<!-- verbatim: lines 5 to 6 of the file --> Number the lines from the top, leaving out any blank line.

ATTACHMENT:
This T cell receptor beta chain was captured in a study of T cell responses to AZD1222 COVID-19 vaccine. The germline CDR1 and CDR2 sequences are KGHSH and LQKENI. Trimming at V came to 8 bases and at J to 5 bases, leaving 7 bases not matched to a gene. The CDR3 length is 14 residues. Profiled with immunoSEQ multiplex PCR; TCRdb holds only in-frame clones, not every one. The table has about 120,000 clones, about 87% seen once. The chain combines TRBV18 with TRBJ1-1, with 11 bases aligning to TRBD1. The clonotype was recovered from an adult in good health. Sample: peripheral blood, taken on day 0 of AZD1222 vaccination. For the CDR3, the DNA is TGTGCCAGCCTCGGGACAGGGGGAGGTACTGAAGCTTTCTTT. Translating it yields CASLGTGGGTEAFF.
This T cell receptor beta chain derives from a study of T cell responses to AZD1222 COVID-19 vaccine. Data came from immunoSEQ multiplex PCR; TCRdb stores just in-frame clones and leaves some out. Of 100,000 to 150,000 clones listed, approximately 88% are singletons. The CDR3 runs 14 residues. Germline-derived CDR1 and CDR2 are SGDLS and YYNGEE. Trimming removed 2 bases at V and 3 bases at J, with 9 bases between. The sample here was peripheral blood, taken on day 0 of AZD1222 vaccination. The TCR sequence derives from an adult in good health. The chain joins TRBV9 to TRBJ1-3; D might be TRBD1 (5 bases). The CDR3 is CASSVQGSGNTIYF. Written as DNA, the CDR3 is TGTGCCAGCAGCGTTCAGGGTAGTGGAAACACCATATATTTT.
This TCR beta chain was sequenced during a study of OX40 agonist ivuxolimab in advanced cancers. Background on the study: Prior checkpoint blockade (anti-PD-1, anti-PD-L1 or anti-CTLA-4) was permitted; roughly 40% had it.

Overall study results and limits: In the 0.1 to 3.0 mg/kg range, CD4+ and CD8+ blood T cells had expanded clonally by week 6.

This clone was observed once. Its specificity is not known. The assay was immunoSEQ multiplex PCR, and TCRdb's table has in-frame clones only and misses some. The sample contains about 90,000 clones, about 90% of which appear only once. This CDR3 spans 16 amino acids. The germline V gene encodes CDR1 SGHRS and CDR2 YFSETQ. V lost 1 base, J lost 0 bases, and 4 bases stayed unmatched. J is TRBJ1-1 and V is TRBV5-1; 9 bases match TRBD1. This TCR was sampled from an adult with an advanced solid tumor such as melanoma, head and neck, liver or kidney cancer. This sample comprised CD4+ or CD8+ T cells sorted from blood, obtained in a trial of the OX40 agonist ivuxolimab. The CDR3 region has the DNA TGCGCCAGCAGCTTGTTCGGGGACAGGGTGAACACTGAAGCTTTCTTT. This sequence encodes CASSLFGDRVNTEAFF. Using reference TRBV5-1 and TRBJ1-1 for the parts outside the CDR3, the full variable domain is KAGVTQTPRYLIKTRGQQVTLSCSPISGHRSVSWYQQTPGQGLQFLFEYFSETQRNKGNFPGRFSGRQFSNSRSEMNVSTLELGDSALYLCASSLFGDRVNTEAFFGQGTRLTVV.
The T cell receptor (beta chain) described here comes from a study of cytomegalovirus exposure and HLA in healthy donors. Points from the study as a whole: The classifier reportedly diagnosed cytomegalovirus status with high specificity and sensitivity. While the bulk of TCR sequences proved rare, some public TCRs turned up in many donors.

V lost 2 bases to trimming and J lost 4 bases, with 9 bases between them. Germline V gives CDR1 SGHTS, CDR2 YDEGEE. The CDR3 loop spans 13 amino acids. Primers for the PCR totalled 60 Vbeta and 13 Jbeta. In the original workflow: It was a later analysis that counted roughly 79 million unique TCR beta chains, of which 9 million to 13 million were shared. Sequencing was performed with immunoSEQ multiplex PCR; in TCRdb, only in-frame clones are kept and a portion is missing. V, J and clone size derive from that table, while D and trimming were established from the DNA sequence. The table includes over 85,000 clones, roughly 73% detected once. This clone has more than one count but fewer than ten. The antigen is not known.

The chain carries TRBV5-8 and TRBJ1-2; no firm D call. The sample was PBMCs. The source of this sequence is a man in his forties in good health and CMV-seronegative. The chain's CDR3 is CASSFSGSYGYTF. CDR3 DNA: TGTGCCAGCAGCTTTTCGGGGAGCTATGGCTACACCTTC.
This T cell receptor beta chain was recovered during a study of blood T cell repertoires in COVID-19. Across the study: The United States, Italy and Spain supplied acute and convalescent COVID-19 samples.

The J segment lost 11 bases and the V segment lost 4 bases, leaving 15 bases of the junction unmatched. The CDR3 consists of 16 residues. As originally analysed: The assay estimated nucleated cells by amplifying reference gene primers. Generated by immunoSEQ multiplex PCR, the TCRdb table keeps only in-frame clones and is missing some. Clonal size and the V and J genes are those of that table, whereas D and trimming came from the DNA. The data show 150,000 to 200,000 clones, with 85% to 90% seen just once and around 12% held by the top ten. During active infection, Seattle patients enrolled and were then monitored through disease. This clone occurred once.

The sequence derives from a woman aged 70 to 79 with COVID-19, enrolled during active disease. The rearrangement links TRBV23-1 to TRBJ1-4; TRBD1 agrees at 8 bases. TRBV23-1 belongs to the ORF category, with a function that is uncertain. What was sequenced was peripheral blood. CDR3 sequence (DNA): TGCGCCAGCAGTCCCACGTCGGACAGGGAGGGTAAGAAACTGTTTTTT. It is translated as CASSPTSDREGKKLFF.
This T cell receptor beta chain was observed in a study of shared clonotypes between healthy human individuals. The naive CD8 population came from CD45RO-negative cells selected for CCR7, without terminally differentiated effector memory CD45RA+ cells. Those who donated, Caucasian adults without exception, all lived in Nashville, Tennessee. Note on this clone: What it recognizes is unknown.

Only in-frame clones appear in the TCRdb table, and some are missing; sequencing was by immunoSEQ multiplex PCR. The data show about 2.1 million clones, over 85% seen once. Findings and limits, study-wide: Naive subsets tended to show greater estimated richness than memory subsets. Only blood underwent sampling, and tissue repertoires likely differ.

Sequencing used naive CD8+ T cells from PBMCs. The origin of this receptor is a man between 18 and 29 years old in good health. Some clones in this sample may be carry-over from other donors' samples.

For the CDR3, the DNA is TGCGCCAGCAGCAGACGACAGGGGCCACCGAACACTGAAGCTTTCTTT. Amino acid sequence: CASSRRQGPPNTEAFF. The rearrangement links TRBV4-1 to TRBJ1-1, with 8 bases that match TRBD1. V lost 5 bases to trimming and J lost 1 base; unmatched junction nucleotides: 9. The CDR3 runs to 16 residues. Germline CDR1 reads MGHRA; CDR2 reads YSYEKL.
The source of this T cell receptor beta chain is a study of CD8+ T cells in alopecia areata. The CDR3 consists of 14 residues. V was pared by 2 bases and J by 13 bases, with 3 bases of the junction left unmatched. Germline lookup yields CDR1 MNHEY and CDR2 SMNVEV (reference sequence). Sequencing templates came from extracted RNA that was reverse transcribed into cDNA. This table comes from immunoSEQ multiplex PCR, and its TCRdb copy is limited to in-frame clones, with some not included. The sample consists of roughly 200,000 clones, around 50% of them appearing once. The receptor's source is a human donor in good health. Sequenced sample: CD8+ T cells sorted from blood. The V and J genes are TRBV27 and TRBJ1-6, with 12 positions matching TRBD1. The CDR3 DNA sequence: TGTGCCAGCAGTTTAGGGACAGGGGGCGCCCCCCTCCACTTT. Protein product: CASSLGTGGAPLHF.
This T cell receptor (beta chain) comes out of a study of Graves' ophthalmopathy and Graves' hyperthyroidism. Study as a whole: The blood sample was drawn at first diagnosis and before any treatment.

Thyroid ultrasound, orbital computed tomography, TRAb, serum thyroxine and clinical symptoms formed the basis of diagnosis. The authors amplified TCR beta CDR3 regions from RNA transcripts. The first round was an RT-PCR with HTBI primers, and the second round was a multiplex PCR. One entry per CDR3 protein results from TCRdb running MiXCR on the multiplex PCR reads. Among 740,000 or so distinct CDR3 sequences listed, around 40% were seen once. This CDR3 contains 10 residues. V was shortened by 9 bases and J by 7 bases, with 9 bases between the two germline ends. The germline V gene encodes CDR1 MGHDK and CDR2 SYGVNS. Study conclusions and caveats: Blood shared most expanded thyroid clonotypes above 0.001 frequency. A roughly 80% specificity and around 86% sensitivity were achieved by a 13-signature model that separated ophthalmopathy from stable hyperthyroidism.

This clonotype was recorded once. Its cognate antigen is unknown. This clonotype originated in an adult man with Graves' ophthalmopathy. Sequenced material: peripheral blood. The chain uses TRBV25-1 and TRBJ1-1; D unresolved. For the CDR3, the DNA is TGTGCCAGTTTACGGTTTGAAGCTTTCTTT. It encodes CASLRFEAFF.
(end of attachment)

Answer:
This clone was observed once. Its specificity is not known. The assay was immunoSEQ multiplex PCR, and TCRdb's table has in-frame clones only and misses some. The sample contains about 90,000 clones, about 90% of which appear only once. This CDR3 spans 16 amino acids. The germline V gene encodes CDR1 SGHRS and CDR2 YFSETQ. V lost 1 base, J lost 0 bases, and 4 bases stayed unmatched. J is TRBJ1-1 and V is TRBV5-1; 9 bases match TRBD1. This TCR was sampled from an adult with an advanced solid tumor such as melanoma, head and neck, liver or kidney cancer. This sample comprised CD4+ or CD8+ T cells sorted from blood, obtained in a trial of the OX40 agonist ivuxolimab. The CDR3 region has the DNA TGCGCCAGCAGCTTGTTCGGGGACAGGGTGAACACTGAAGCTTTCTTT. This sequence encodes CASSLFGDRVNTEAFF. Using reference TRBV5-1 and TRBJ1-1 for the parts outside the CDR3, the full variable domain is KAGVTQTPRYLIKTRGQQVTLSCSPISGHRSVSWYQQTPGQGLQFLFEYFSETQRNKGNFPGRFSGRQFSNSRSEMNVSTLELGDSALYLCASSLFGDRVNTEAFFGQGTRLTVV.
The T cell receptor (beta chain) described here comes from a study of cytomegalovirus exposure and HLA in healthy donors. Points from the study as a whole: The classifier reportedly diagnosed cytomegalovirus status with high specificity and sensitivity. While the bulk of TCR sequences proved rare, some public TCRs turned up in many donors.